Exposure keeps real estate • Brooklyn Paper
Gentrification is not so bad!
A Sunset Park art exhibit will use the visual techniques and language of real estate to tackle the effects of rapid development on urban communities. The aim is to explore the highs and lows of development – without becoming too judgmental, the show’s curator said.
“It’s not really meant to take on a very overt political tone,” said Katherine Gressel, who will unveil the “Artistic Developments” exhibit at the New York Art Residency and Studios Foundation on March 11. “But I think most artists in their work are critical of the latest developments going on and the way they’re being marketed. Artists’ studios and living spaces are becoming increasingly unaffordable.
Eight artists have contributed paintings, sketches and other visual pieces that reflect the housing development boom that looks likely to put a tower the size of the Chrysler Building downtown.
A contributing artist has documented the changes to his native Greenpoint over the past decade, snapping photos of the changing skyline to keep tabs on the transformation.
“Tearing down the old and making new has become a theme in everything I do,” said Cheryl Molnar.
For the show, Molnar has created a brochure that explains the changes, as well as a digital piece that overlays the current Greenpoint streetscape with the projected, much taller developments that will soon take over.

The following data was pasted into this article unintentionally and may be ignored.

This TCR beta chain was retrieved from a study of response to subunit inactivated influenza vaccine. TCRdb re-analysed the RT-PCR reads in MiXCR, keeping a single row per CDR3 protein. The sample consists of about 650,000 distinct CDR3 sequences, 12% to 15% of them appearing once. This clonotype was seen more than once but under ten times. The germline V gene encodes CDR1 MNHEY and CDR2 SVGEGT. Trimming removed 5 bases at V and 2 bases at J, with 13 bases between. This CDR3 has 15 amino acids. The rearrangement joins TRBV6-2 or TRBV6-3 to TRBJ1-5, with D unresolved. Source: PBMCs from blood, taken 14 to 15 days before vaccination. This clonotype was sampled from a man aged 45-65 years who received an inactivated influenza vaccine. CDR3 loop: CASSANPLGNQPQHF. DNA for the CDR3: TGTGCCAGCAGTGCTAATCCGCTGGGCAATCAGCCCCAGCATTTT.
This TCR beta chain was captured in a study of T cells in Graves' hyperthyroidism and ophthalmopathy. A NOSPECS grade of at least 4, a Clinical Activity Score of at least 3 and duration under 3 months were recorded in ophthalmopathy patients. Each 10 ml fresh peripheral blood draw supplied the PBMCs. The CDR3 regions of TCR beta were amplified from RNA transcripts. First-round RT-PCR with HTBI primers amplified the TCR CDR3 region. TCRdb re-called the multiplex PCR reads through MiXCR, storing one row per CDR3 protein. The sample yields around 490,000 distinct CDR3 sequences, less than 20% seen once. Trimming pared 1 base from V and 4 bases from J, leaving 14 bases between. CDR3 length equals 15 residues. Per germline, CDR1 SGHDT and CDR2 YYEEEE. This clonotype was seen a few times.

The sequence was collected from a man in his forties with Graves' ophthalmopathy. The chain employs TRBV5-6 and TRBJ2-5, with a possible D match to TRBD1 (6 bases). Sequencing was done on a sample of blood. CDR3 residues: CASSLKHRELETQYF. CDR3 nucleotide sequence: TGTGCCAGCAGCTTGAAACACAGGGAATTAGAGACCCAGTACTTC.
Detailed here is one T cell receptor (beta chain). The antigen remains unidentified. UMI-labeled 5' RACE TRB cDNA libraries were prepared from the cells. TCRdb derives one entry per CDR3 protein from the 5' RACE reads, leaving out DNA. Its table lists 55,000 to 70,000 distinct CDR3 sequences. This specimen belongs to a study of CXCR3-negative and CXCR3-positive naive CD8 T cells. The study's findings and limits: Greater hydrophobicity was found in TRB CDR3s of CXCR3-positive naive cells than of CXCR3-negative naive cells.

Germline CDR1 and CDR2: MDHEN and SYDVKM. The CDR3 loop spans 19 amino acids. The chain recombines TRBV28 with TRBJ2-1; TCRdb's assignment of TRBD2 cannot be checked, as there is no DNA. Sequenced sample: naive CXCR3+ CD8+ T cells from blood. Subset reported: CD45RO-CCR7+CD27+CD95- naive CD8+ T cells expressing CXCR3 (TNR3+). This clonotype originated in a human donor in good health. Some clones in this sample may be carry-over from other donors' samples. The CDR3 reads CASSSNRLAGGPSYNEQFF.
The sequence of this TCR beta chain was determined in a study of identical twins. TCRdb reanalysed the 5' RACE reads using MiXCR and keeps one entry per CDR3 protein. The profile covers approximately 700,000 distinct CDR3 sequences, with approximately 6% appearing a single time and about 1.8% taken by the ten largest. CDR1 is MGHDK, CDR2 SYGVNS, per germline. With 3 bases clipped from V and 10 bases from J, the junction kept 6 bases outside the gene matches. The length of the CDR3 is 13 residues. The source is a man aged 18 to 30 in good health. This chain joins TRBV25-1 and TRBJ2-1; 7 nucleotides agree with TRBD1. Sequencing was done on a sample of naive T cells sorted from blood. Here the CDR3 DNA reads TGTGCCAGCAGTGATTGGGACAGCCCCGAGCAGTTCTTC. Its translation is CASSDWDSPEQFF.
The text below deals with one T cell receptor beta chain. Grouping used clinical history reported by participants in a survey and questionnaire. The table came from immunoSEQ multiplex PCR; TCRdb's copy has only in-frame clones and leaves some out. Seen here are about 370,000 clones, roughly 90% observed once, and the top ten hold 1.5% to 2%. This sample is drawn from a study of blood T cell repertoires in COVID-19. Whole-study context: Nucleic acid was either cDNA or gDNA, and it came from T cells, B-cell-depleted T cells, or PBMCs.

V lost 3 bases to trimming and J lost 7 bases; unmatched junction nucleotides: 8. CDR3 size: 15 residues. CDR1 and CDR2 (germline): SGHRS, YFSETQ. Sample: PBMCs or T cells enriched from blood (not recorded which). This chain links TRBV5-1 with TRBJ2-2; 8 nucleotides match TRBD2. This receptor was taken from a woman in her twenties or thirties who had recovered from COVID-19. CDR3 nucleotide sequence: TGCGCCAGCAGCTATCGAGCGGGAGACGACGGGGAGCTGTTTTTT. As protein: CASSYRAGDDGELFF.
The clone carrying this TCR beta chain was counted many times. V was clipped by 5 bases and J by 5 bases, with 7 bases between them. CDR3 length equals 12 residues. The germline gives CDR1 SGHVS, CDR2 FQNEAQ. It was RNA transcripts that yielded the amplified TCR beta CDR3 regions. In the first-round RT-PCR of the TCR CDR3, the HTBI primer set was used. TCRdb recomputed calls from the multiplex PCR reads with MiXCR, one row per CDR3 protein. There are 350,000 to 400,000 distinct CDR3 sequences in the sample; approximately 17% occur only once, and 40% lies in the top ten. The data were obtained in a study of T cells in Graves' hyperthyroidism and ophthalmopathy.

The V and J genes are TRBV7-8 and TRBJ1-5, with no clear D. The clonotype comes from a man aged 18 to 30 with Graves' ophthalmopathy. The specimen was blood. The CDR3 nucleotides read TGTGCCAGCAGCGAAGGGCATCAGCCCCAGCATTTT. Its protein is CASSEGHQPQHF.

While she laments the rise of the skyline blocking sunlight and destroying the nabe’s low charm, there are benefits to the changes, Molnar says. Development often brings new places to relax, including green spaces like East River State Park in Williamsburg.
“I remember on North Seventh Street there was a hole in the chain link fence that you could crawl through and out to the docks by the river,” she said. “It was good, but having a formal park is good too.”
Molnar says his work traces changes without making value judgments.
“I’m just documenting what I see happening in front of me,” she said.
“Artistic Developments: Artists and the Language of Real Estate” at NARS Gallery [201 46th St. at Second Avenue in Sunset Park, (718) 768–2765, www.narsf